The tactic of offering selective discounts is widely used in the pharmaceutical industry but it seems to be losing its effectiveness as a way of blunting criticism of unjustifiable price boosts. In the hearing before a House investigative subcommittee, the manufacturers had to resort to another maneuver: blaming others in the supply chain. They argued that the real culprits were the big pharmacy benefit managers (PBMs) and the rebates they demand from the producers.

Appearing at the same hearing were representatives of three big PBMs – Optum Rx, Express Scripts and CVS Health – who, not surprisingly, denied responsibility. “I have no idea why the prices are so high, none of it is the fault of rebates,” said Amy Bricker, a senior vice president for Express Scripts.

It remains to be seen whether this mutual finger-pointing will be successful. The truth is probably that both sets of parties deserve plenty of blame. You only have to look at their track records. Each of the companies has a history of breaking the rules.

Eli Lilly has been involved in drug safety controversies at least since the 1950s and marketing controversies for two decades. In 2009 it pleaded guilty to criminal and civil charges of promoting its drug Zyprexa for uses not approved by the Food and Drug Administration. It paid criminal fines and civil settlements totaling $1.4 billion and signed a corporate integrity agreement with the federal government covering its future conduct.

Novo Nordisk, based in Denmark, paid $25 million in 2011 to resolve its own off-label marketing case brought by the U.S. Justice Department. It, too, signed a corporate integrity agreement, yet in 2017 it had to pay more than $58 million to resolve a DOJ False Claims Act case involving one of its diabetes medications.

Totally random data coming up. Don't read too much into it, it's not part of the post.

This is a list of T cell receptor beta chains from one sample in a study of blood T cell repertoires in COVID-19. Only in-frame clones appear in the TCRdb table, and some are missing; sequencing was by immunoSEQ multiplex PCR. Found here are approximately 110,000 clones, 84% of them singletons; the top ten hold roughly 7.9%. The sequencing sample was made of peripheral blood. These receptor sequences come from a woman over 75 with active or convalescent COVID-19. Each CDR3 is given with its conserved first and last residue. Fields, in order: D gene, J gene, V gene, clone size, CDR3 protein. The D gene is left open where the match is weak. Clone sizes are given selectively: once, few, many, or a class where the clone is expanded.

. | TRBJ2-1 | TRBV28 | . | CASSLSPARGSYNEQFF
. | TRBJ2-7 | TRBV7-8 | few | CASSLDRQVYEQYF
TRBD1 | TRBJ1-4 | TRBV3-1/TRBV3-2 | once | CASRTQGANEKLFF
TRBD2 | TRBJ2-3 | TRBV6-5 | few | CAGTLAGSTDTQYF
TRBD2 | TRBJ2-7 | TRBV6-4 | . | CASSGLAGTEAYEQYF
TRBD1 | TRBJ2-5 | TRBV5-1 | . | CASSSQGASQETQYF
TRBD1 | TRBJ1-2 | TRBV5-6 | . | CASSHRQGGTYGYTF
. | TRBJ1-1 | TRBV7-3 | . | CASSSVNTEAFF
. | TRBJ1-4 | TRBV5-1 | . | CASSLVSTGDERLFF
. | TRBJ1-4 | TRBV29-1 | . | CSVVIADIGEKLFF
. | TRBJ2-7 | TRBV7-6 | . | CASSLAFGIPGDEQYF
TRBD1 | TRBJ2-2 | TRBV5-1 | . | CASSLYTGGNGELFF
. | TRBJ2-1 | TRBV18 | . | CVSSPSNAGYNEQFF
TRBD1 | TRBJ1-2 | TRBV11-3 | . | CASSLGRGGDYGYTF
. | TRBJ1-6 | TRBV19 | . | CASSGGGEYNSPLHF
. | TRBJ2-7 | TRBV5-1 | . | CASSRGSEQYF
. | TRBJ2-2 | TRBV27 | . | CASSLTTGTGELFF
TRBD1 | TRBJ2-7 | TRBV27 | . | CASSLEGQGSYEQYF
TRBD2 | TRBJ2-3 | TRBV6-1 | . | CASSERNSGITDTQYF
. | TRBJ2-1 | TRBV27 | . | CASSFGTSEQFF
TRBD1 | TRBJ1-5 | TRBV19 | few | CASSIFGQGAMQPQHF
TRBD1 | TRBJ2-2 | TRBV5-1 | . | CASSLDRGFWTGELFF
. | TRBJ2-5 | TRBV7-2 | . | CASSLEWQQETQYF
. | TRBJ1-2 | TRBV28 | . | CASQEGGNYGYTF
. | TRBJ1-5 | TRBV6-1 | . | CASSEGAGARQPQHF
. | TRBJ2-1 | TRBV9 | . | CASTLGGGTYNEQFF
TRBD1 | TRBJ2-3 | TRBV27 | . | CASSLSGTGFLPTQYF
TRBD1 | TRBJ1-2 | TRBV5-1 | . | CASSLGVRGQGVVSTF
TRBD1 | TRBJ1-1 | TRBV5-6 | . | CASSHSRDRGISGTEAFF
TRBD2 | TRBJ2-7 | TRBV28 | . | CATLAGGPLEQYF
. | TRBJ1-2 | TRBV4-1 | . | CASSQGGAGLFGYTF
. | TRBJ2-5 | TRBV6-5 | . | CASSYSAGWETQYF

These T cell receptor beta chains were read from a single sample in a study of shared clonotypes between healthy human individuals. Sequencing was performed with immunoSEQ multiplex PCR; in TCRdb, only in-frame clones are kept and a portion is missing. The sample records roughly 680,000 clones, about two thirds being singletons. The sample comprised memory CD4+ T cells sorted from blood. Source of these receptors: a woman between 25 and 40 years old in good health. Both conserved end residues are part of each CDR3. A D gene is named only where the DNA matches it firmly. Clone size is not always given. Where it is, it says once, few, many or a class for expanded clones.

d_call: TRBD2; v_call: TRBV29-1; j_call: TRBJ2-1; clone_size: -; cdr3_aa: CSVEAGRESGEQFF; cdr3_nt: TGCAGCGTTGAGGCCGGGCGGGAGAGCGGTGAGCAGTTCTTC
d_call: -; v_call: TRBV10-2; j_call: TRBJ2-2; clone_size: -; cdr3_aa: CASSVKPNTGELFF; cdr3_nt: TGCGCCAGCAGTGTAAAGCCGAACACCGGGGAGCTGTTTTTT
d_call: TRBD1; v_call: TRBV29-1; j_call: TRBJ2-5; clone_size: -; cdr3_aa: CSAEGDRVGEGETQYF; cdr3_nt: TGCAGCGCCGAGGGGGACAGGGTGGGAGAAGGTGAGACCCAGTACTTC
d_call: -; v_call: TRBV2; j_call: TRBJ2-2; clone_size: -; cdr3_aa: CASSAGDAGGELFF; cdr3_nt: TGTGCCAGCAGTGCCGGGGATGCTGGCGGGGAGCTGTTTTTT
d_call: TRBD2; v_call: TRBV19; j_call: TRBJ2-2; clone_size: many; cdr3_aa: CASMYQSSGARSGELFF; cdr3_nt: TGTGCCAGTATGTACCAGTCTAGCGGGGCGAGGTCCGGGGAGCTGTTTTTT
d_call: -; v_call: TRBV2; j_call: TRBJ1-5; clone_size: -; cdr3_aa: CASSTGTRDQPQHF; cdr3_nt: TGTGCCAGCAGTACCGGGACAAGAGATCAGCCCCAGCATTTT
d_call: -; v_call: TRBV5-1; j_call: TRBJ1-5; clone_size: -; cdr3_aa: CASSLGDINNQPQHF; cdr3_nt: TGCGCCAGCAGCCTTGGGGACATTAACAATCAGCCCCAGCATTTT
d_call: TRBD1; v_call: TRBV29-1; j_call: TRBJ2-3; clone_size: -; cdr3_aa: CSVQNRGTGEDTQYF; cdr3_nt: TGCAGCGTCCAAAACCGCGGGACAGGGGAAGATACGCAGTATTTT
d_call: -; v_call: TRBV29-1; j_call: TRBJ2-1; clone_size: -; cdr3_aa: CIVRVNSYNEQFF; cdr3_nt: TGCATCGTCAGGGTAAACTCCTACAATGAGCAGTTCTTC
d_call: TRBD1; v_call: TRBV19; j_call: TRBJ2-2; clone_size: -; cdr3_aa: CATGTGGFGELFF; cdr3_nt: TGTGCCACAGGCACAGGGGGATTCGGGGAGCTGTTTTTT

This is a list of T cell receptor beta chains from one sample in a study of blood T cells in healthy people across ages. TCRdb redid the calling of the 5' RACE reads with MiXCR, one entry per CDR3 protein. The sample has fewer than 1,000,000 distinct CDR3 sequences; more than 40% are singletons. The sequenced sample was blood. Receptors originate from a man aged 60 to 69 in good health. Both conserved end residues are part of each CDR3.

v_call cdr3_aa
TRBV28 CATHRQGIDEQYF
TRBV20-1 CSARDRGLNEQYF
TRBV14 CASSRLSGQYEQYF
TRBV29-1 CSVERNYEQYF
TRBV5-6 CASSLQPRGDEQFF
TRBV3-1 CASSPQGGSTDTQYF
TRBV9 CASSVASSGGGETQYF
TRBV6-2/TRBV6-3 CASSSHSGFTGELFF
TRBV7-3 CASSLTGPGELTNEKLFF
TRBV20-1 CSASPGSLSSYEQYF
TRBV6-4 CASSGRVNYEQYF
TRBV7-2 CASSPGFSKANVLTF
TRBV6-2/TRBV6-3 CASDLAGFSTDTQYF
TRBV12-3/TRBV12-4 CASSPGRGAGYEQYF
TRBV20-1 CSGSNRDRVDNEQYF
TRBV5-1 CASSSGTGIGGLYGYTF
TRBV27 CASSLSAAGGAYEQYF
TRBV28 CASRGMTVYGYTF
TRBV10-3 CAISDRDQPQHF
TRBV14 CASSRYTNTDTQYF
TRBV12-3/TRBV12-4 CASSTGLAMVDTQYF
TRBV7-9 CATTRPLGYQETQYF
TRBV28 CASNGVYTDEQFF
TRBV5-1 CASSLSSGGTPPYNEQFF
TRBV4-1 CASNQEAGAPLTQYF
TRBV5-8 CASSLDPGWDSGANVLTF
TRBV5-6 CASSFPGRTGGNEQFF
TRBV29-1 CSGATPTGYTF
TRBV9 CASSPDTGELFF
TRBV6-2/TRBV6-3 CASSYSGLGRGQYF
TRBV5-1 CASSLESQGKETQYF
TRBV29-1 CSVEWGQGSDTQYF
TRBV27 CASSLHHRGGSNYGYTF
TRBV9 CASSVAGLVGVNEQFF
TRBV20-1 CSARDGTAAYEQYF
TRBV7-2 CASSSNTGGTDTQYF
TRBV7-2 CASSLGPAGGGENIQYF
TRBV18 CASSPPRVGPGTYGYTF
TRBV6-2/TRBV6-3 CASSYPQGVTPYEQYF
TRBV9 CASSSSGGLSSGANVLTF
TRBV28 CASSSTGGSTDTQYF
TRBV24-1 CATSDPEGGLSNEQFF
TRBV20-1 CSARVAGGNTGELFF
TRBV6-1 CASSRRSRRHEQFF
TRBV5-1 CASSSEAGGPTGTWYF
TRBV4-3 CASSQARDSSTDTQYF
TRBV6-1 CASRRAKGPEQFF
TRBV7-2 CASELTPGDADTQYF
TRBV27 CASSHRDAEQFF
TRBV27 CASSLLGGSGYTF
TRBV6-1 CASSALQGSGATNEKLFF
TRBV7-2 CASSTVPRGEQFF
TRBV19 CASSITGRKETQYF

Sanofi, headquartered in France, and its subsidiaries have been involved in five False Claims Act cases in the United States, for which they have paid a total of more than $436 million. Last year it paid more than $25 million to resolve allegations of foreign bribery.

 The PBMs have had issues as well.

In 2012 Express Scripts, now owned by Cigna, had to pay $2.75 million to settle Drug Enforcement Administration allegations that its practices violated the Controlled Substances Act.

CVS Health, which merged with the PBM Caremark in 2007 and recently acquired Aetna, and its subsidiaries have been involved in a dozen Controlled Substances Act cases, paying more than $182 million in settlements. They have also had to pay more than half a billion in 15 False Claims Act cases.

Yet perhaps the most controversial of the PBMs is Optum Rx, which is owned by UnitedHealth Group. A decade ago, Optum, then known as Ingenix, was targeted by the New York Attorney General, among others, for creating a database that allegedly helped insurers shortchange customers on reimbursements for out-of-network claims. Ingenix settled with New York by agreeing to spend $50 million to create a fairer database and entered into a $350 million settlement to resolve a class action lawsuit brought over the issue. It was in the wake of all this bad publicity that Ingenix changed its name to Optum.

 Given the growing controversy over the price of insulin and other medications, drug companies may be wishing that they could resort to something like a name change to shield themselves. But the pressure is not going to disappear until there is systemic change in the country’s prescription drug system that puts an end to price gouging.